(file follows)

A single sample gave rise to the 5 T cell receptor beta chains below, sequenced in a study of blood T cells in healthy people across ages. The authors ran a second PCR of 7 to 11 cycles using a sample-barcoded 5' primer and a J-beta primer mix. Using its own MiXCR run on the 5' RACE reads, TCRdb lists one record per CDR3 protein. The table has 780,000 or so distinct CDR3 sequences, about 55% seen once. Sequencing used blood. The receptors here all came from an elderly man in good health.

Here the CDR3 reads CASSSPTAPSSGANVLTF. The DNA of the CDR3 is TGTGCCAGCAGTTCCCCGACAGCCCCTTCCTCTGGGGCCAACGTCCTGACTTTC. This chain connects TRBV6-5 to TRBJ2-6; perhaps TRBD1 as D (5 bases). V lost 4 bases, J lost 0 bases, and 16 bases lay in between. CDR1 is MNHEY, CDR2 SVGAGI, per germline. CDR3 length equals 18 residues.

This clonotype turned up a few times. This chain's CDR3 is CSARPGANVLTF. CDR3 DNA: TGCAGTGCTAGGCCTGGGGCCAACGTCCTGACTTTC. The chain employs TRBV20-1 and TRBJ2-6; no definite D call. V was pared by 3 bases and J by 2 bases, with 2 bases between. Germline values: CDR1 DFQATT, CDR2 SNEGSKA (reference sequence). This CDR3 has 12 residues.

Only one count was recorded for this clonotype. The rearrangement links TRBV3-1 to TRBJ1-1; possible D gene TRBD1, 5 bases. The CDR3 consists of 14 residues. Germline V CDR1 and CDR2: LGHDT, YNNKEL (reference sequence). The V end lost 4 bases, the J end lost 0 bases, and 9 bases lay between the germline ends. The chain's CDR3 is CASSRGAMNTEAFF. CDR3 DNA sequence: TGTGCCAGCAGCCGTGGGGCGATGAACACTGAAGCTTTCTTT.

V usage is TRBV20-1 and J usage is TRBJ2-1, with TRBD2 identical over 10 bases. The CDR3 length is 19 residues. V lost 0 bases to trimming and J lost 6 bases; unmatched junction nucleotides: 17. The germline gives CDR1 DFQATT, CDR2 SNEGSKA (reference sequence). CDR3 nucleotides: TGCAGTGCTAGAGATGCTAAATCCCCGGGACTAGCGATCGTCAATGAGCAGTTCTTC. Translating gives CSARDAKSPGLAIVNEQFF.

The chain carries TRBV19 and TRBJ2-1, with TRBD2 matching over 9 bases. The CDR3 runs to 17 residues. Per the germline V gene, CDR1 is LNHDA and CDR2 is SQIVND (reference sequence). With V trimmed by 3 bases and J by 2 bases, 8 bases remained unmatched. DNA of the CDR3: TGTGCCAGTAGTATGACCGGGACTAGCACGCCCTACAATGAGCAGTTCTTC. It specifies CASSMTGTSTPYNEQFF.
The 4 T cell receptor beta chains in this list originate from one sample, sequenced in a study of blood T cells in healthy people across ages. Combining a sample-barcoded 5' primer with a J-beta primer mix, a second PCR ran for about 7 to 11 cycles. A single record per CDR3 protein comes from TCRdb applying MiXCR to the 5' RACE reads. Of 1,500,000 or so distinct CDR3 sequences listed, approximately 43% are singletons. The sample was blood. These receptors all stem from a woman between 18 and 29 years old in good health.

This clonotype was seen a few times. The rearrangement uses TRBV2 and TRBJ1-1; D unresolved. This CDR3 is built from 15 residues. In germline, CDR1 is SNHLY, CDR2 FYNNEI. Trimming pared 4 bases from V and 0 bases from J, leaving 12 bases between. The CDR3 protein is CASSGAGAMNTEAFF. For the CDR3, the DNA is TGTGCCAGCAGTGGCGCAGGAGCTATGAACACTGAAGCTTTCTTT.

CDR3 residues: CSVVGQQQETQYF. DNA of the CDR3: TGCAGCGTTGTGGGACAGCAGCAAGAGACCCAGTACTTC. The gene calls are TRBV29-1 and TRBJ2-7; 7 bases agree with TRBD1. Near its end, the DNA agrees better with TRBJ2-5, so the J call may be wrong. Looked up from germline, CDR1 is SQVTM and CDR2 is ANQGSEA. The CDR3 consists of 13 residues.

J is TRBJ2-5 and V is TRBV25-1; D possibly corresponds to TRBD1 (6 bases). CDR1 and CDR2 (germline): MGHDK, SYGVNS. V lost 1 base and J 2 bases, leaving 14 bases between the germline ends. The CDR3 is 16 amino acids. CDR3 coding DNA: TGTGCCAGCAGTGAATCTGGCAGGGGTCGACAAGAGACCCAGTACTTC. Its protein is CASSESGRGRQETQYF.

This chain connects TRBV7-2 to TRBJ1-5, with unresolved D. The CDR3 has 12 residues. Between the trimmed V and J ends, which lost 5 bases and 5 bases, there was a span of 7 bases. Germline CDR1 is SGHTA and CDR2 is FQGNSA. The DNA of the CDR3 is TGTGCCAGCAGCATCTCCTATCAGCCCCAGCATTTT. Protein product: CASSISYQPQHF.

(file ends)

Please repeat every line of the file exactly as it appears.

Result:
A single sample gave rise to the 5 T cell receptor beta chains below, sequenced in a study of blood T cells in healthy people across ages. The authors ran a second PCR of 7 to 11 cycles using a sample-barcoded 5' primer and a J-beta primer mix. Using its own MiXCR run on the 5' RACE reads, TCRdb lists one record per CDR3 protein. The table has 780,000 or so distinct CDR3 sequences, about 55% seen once. Sequencing used blood. The receptors here all came from an elderly man in good health.

Here the CDR3 reads CASSSPTAPSSGANVLTF. The DNA of the CDR3 is TGTGCCAGCAGTTCCCCGACAGCCCCTTCCTCTGGGGCCAACGTCCTGACTTTC. This chain connects TRBV6-5 to TRBJ2-6; perhaps TRBD1 as D (5 bases). V lost 4 bases, J lost 0 bases, and 16 bases lay in between. CDR1 is MNHEY, CDR2 SVGAGI, per germline. CDR3 length equals 18 residues.

This clonotype turned up a few times. This chain's CDR3 is CSARPGANVLTF. CDR3 DNA: TGCAGTGCTAGGCCTGGGGCCAACGTCCTGACTTTC. The chain employs TRBV20-1 and TRBJ2-6; no definite D call. V was pared by 3 bases and J by 2 bases, with 2 bases between. Germline values: CDR1 DFQATT, CDR2 SNEGSKA (reference sequence). This CDR3 has 12 residues.

Only one count was recorded for this clonotype. The rearrangement links TRBV3-1 to TRBJ1-1; possible D gene TRBD1, 5 bases. The CDR3 consists of 14 residues. Germline V CDR1 and CDR2: LGHDT, YNNKEL (reference sequence). The V end lost 4 bases, the J end lost 0 bases, and 9 bases lay between the germline ends. The chain's CDR3 is CASSRGAMNTEAFF. CDR3 DNA sequence: TGTGCCAGCAGCCGTGGGGCGATGAACACTGAAGCTTTCTTT.

V usage is TRBV20-1 and J usage is TRBJ2-1, with TRBD2 identical over 10 bases. The CDR3 length is 19 residues. V lost 0 bases to trimming and J lost 6 bases; unmatched junction nucleotides: 17. The germline gives CDR1 DFQATT, CDR2 SNEGSKA (reference sequence). CDR3 nucleotides: TGCAGTGCTAGAGATGCTAAATCCCCGGGACTAGCGATCGTCAATGAGCAGTTCTTC. Translating gives CSARDAKSPGLAIVNEQFF.

The chain carries TRBV19 and TRBJ2-1, with TRBD2 matching over 9 bases. The CDR3 runs to 17 residues. Per the germline V gene, CDR1 is LNHDA and CDR2 is SQIVND (reference sequence). With V trimmed by 3 bases and J by 2 bases, 8 bases remained unmatched. DNA of the CDR3: TGTGCCAGTAGTATGACCGGGACTAGCACGCCCTACAATGAGCAGTTCTTC. It specifies CASSMTGTSTPYNEQFF.
The 4 T cell receptor beta chains in this list originate from one sample, sequenced in a study of blood T cells in healthy people across ages. Combining a sample-barcoded 5' primer with a J-beta primer mix, a second PCR ran for about 7 to 11 cycles. A single record per CDR3 protein comes from TCRdb applying MiXCR to the 5' RACE reads. Of 1,500,000 or so distinct CDR3 sequences listed, approximately 43% are singletons. The sample was blood. These receptors all stem from a woman between 18 and 29 years old in good health.

This clonotype was seen a few times. The rearrangement uses TRBV2 and TRBJ1-1; D unresolved. This CDR3 is built from 15 residues. In germline, CDR1 is SNHLY, CDR2 FYNNEI. Trimming pared 4 bases from V and 0 bases from J, leaving 12 bases between. The CDR3 protein is CASSGAGAMNTEAFF. For the CDR3, the DNA is TGTGCCAGCAGTGGCGCAGGAGCTATGAACACTGAAGCTTTCTTT.

CDR3 residues: CSVVGQQQETQYF. DNA of the CDR3: TGCAGCGTTGTGGGACAGCAGCAAGAGACCCAGTACTTC. The gene calls are TRBV29-1 and TRBJ2-7; 7 bases agree with TRBD1. Near its end, the DNA agrees better with TRBJ2-5, so the J call may be wrong. Looked up from germline, CDR1 is SQVTM and CDR2 is ANQGSEA. The CDR3 consists of 13 residues.

J is TRBJ2-5 and V is TRBV25-1; D possibly corresponds to TRBD1 (6 bases). CDR1 and CDR2 (germline): MGHDK, SYGVNS. V lost 1 base and J 2 bases, leaving 14 bases between the germline ends. The CDR3 is 16 amino acids. CDR3 coding DNA: TGTGCCAGCAGTGAATCTGGCAGGGGTCGACAAGAGACCCAGTACTTC. Its protein is CASSESGRGRQETQYF.

This chain connects TRBV7-2 to TRBJ1-5, with unresolved D. The CDR3 has 12 residues. Between the trimmed V and J ends, which lost 5 bases and 5 bases, there was a span of 7 bases. Germline CDR1 is SGHTA and CDR2 is FQGNSA. The DNA of the CDR3 is TGTGCCAGCAGCATCTCCTATCAGCCCCAGCATTTT. Protein product: CASSISYQPQHF.